|Director PM||Coaches Product Managers on the application of iteration strategies and how to achieve lower levels of shame. Ensures consistent issue breakdown across product groups. Seeks feedback to continuously refine the break-down process. Collaborates with Engineering Directors in their sections/stages to ensure Development PIs are achieved via iteration.||TBD|
|Senior Director PM||TBD|
|Vice President PM||TBD|
Individual contributor product managers and managers of product managers are leaders of their respective group, stage, and section. Product managers influence and manage a diverse set of teammates. As a result, even individual contributors need to develop strong people management competencies.
Successfully managing team performance enables Product Managers to bring the most successful product to market in the most efficient manner.
|Level||Demonstrates Competency by…||Assessment|
|IC PMs||Sets the goals and priorities for their group. Exemplifies the leadership qualities in their group. Skilled at making decisions to help unblock and enable groups to move forward confidently. Helps curate a team dynamic that has direct communication and is open to feedback. Exhibits the skills, behaviors to build high performing teams.||TBD|
|Manager of IC PMs||Hires and retains talented product managers. Enables Product Managers to be a manager of one. Helps direct reports thrive and improve via CDF Reviews. Coaches direct reports to stretch their skillset and sharpen existing skills. Are available to provide strategic or tactical input. Recognizes when process can improve efficiency, is important for global optimization, or is detrimental to autonomy and team performance and actively acts to address. Enables direct reports to take time off yet maintain group's forward momentum.||TBD|
|Manager of PM Managers||TBD|
Here is our prioritized list of future competencies. We'll add them to our competencies list by starting with the top priority in each skill category. We'll add more detail and content for each one of these as we add them to the PM competencies list.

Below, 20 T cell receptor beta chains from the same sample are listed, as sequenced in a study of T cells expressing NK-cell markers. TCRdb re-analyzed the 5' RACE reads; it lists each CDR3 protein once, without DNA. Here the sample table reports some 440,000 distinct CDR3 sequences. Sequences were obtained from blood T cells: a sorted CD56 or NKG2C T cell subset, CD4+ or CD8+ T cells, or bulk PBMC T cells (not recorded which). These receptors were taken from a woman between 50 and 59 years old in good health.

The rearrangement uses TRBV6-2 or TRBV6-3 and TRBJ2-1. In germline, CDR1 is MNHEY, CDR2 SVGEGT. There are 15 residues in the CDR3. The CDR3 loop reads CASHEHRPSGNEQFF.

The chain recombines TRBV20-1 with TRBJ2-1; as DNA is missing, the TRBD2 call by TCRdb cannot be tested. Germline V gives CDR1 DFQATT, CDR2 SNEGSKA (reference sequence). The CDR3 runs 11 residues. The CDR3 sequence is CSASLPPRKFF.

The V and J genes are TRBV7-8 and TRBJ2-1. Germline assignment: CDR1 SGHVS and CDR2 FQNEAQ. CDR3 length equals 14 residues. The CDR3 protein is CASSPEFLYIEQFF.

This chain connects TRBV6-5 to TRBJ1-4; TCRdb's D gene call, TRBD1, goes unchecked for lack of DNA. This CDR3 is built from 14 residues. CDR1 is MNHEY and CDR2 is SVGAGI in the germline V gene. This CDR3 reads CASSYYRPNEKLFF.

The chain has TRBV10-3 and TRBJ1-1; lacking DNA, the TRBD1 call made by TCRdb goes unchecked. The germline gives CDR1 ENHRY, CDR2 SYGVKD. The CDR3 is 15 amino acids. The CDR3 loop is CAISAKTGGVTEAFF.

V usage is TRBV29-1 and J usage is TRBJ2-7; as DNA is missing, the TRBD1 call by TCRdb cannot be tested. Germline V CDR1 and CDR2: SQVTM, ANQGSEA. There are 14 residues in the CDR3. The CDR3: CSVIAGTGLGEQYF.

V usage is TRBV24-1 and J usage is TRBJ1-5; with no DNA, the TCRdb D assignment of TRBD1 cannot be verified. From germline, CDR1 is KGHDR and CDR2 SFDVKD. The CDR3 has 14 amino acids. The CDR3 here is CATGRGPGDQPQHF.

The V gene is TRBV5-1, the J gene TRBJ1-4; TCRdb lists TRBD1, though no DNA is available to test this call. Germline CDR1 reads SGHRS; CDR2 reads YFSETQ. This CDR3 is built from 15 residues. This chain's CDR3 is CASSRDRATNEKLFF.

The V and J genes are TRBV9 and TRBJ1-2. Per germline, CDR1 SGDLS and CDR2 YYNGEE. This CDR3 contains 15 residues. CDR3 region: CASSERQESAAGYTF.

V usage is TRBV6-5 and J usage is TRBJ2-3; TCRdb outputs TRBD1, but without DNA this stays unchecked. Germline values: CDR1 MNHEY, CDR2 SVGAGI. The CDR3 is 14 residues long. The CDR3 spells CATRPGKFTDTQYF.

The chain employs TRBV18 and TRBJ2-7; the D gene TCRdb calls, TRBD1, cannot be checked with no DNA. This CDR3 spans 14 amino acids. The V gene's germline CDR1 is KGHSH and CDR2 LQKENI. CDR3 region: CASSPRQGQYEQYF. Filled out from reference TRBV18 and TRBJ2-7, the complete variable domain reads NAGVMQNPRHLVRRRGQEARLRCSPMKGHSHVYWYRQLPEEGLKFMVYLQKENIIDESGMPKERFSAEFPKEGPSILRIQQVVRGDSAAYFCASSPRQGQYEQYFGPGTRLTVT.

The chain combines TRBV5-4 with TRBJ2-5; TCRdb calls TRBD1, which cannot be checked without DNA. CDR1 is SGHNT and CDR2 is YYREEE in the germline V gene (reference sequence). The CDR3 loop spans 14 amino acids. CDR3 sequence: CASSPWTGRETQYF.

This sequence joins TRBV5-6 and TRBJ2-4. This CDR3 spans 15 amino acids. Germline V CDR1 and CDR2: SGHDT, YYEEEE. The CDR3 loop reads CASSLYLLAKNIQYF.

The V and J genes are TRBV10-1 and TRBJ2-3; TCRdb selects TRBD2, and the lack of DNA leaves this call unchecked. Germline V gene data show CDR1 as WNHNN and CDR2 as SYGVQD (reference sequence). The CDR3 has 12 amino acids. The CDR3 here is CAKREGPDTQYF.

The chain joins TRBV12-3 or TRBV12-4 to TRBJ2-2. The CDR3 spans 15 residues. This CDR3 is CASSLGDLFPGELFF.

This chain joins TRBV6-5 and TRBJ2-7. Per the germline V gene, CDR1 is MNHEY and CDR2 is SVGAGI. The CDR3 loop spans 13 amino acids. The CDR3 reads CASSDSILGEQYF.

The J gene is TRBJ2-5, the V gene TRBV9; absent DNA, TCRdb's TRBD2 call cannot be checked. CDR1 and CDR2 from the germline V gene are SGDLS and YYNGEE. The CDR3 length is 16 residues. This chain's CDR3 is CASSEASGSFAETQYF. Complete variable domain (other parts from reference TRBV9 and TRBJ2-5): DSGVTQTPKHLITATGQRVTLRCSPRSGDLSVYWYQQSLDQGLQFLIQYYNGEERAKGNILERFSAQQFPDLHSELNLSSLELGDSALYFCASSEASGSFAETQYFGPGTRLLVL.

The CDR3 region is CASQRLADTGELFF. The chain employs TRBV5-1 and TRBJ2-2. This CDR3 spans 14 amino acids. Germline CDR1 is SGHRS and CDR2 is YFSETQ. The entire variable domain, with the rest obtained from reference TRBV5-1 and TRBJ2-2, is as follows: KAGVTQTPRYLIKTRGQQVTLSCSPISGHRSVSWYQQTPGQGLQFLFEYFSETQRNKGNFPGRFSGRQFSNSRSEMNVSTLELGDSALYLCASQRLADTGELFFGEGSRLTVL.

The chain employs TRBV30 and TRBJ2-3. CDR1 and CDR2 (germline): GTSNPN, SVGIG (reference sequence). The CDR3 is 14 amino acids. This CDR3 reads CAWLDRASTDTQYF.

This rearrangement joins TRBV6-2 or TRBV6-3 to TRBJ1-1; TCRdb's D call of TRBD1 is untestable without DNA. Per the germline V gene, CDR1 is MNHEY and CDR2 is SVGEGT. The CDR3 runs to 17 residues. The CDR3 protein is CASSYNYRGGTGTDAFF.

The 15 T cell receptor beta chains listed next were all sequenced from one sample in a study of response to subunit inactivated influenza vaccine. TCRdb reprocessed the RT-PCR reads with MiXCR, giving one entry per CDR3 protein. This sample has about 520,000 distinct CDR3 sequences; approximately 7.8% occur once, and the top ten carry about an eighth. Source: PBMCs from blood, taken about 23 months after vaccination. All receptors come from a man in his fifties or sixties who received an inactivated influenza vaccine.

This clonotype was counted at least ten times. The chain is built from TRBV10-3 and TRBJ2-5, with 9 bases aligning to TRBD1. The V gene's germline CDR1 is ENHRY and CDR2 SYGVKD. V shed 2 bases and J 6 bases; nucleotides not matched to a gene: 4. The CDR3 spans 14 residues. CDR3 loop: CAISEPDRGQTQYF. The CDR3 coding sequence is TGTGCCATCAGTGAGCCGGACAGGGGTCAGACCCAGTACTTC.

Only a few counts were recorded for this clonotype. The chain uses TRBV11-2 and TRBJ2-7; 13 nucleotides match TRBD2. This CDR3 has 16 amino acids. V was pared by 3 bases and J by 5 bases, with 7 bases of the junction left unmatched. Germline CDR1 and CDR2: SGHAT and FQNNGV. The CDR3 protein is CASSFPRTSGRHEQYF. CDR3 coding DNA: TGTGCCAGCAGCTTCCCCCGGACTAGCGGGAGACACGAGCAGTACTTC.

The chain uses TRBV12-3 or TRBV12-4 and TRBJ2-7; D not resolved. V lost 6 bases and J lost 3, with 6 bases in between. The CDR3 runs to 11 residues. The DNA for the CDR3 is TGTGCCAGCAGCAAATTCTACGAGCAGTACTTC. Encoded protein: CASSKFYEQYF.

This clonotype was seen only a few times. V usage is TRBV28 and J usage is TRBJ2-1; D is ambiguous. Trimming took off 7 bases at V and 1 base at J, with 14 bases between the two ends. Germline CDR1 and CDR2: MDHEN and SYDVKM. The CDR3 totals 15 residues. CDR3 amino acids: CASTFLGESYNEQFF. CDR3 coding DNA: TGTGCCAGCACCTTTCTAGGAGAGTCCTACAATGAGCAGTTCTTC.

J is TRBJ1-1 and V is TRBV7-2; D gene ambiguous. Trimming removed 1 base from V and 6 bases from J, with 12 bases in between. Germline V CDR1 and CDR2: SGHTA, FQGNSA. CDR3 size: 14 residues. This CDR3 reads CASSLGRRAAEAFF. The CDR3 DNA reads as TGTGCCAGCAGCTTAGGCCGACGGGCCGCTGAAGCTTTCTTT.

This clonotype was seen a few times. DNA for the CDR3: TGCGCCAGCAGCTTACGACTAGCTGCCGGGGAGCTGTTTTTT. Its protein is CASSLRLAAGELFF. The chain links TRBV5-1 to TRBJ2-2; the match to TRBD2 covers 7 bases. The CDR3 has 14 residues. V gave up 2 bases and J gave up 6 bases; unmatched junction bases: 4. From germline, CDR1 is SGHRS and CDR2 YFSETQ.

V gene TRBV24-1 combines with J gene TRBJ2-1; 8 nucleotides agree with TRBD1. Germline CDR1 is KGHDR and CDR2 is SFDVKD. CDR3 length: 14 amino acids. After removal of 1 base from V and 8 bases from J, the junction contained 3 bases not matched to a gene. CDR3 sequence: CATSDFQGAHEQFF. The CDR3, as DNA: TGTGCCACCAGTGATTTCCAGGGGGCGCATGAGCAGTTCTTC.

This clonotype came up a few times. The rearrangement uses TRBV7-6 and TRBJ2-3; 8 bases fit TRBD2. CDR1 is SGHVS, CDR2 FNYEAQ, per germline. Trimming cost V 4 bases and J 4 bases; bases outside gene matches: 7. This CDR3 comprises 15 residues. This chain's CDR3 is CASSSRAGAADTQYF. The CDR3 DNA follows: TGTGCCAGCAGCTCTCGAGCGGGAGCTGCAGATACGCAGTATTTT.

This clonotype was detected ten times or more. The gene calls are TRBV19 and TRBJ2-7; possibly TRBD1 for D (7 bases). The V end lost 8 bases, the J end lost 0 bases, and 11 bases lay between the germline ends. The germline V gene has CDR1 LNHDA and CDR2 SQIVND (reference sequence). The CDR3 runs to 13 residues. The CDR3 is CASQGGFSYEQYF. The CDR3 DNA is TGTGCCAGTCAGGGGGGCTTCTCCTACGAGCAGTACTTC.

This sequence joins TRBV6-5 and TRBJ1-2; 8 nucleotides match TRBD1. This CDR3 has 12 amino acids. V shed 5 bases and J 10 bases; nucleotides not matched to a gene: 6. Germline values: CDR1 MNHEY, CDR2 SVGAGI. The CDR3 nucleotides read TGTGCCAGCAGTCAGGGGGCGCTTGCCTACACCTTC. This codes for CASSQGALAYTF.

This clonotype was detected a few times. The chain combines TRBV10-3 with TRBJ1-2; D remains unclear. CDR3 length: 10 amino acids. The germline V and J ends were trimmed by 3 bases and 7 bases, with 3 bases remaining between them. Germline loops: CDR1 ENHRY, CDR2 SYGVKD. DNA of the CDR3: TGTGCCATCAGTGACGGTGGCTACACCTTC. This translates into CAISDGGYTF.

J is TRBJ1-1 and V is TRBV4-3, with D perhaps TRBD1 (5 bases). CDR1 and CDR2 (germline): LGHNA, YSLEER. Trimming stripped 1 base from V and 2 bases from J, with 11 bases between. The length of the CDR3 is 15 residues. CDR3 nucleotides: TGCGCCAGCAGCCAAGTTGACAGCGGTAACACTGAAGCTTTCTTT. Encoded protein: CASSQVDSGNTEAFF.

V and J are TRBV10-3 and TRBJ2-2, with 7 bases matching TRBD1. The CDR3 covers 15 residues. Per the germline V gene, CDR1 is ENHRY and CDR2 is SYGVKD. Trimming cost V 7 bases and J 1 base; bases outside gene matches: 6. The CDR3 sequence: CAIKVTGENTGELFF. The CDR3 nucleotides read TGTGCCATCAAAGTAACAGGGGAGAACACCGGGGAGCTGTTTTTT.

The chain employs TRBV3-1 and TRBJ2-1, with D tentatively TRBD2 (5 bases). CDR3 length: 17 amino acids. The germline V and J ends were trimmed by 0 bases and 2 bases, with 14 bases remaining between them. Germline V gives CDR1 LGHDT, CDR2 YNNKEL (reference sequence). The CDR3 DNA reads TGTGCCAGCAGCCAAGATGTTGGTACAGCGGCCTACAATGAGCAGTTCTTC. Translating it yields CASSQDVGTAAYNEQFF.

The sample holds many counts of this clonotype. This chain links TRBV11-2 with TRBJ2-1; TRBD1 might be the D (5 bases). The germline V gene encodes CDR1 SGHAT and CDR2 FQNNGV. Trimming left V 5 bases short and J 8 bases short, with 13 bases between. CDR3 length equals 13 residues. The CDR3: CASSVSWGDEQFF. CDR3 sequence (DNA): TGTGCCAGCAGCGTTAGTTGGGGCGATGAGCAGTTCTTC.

Validation Track Skills
Build Track Skills
People Management Skills
Every GitLab team member is encouraged to contribute to the list of prioritized Product Manager competencies, as well as the content for each competency via merge requests to this page.
To contribute, open an issue in the Product project using the Product Competencies template. The steps in the issue will guide you through getting a future competency merged into this page.
Product Manager onboarding, beyond any product specific steps in your first week onboarding ticket, is defined in the Product projects PM Onboarding issue template.
Onboarding issues can be tracked in the Product Onboarding Issue Board.
Iteration on Product Management Onboarding is encouraged by all team members. To do so, create an MR against one of the above files and assign it to your manager for review and merge.
A unique and important step in the interview process for Product Management candidates is our Deep Dive Interview. The goal of this interview is to understand the candidate's ability to communicate a long term vision as well as a short term MVC, both verbally during the interview itself, and written via two follow up issues. Once the issues are ready for you to read, it is an opportunity to provide feedback and see how the candidate responds to that feedback.
|You can find more information and instructions on the Deep Dive interview here. For information on our hiring process, head over to our hiring handbook pages.|
Team members are strongly recommended to take two weeks of consecutive time off a year. Extended leave longer than the
no ask, must tell GitLab paid time off is common, especially for parental leave. Leaving for a longer period of time can be daunting, but it is critical to ensure your
rest ethic meets your
work ethic and also to ensure we don't have single points of failure in the company. Here are a few suggestions for product managers to help plan for this time.
On a high level, these are the two most important things to do:
You can use this issue template to define handshake responsibilites. For extended leave it is important to find one or more Directly Responsible Individuals (DRIs) that will be able to make product descisions while you are away. This may be your manager, another PM, or maybe the engineering manager for your team. The coverage issue should contain all the necessary information for the DRIs to make good decisions in your absence, so please make sure to include as much detail as needed. In addition to creating the issue, it may be useful to have a specific handover meeting to ensure that everyone is on the same page before you leave.
Returning from time off can be overwhelming and daunting. You should work with your DRIs to understand what has changed during your absence and what the current priorities are. Also, communicate transparently that your response time may be slower because you are catching up. Here are some additional tips on how to return back to work after taking parental leave.